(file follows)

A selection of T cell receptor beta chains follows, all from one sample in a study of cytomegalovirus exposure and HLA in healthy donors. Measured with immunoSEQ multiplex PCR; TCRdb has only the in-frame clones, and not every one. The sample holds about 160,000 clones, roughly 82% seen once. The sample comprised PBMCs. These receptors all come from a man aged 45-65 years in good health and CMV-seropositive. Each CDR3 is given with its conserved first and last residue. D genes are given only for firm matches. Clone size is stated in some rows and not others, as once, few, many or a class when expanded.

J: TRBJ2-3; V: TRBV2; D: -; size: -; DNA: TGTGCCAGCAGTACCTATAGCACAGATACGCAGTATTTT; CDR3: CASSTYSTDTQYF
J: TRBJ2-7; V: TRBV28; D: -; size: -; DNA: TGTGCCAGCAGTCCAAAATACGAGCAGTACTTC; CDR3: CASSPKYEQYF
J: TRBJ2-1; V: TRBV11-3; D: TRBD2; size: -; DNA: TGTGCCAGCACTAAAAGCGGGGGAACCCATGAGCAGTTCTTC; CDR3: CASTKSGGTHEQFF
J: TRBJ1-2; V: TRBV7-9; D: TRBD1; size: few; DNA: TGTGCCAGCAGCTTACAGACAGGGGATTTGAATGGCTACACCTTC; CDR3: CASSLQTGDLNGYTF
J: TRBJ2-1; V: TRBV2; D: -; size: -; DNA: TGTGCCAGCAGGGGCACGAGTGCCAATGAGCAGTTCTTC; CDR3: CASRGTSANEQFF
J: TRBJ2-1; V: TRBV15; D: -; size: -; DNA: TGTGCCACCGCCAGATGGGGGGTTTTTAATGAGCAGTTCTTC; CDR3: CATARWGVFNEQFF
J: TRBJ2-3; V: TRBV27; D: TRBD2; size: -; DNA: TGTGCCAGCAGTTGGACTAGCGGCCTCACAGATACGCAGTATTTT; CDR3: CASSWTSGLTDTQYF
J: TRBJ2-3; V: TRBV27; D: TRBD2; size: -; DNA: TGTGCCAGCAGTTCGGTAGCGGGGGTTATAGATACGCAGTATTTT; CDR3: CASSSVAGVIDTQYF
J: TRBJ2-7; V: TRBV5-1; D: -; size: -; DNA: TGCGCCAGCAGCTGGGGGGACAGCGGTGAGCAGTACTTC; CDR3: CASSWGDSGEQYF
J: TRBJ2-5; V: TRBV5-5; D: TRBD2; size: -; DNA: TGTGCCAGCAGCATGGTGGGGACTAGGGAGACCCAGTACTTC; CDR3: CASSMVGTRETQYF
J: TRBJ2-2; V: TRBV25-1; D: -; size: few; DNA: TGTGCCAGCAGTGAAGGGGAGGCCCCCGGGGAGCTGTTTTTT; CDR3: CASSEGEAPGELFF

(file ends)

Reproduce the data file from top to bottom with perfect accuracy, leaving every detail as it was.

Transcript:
A selection of T cell receptor beta chains follows, all from one sample in a study of cytomegalovirus exposure and HLA in healthy donors. Measured with immunoSEQ multiplex PCR; TCRdb has only the in-frame clones, and not every one. The sample holds about 160,000 clones, roughly 82% seen once. The sample comprised PBMCs. These receptors all come from a man aged 45-65 years in good health and CMV-seropositive. Each CDR3 is given with its conserved first and last residue. D genes are given only for firm matches. Clone size is stated in some rows and not others, as once, few, many or a class when expanded.

J: TRBJ2-3; V: TRBV2; D: -; size: -; DNA: TGTGCCAGCAGTACCTATAGCACAGATACGCAGTATTTT; CDR3: CASSTYSTDTQYF
J: TRBJ2-7; V: TRBV28; D: -; size: -; DNA: TGTGCCAGCAGTCCAAAATACGAGCAGTACTTC; CDR3: CASSPKYEQYF
J: TRBJ2-1; V: TRBV11-3; D: TRBD2; size: -; DNA: TGTGCCAGCACTAAAAGCGGGGGAACCCATGAGCAGTTCTTC; CDR3: CASTKSGGTHEQFF
J: TRBJ1-2; V: TRBV7-9; D: TRBD1; size: few; DNA: TGTGCCAGCAGCTTACAGACAGGGGATTTGAATGGCTACACCTTC; CDR3: CASSLQTGDLNGYTF
J: TRBJ2-1; V: TRBV2; D: -; size: -; DNA: TGTGCCAGCAGGGGCACGAGTGCCAATGAGCAGTTCTTC; CDR3: CASRGTSANEQFF
J: TRBJ2-1; V: TRBV15; D: -; size: -; DNA: TGTGCCACCGCCAGATGGGGGGTTTTTAATGAGCAGTTCTTC; CDR3: CATARWGVFNEQFF
J: TRBJ2-3; V: TRBV27; D: TRBD2; size: -; DNA: TGTGCCAGCAGTTGGACTAGCGGCCTCACAGATACGCAGTATTTT; CDR3: CASSWTSGLTDTQYF
J: TRBJ2-3; V: TRBV27; D: TRBD2; size: -; DNA: TGTGCCAGCAGTTCGGTAGCGGGGGTTATAGATACGCAGTATTTT; CDR3: CASSSVAGVIDTQYF
J: TRBJ2-7; V: TRBV5-1; D: -; size: -; DNA: TGCGCCAGCAGCTGGGGGGACAGCGGTGAGCAGTACTTC; CDR3: CASSWGDSGEQYF
J: TRBJ2-5; V: TRBV5-5; D: TRBD2; size: -; DNA: TGTGCCAGCAGCATGGTGGGGACTAGGGAGACCCAGTACTTC; CDR3: CASSMVGTRETQYF
J: TRBJ2-2; V: TRBV25-1; D: -; size: few; DNA: TGTGCCAGCAGTGAAGGGGAGGCCCCCGGGGAGCTGTTTTTT; CDR3: CASSEGEAPGELFF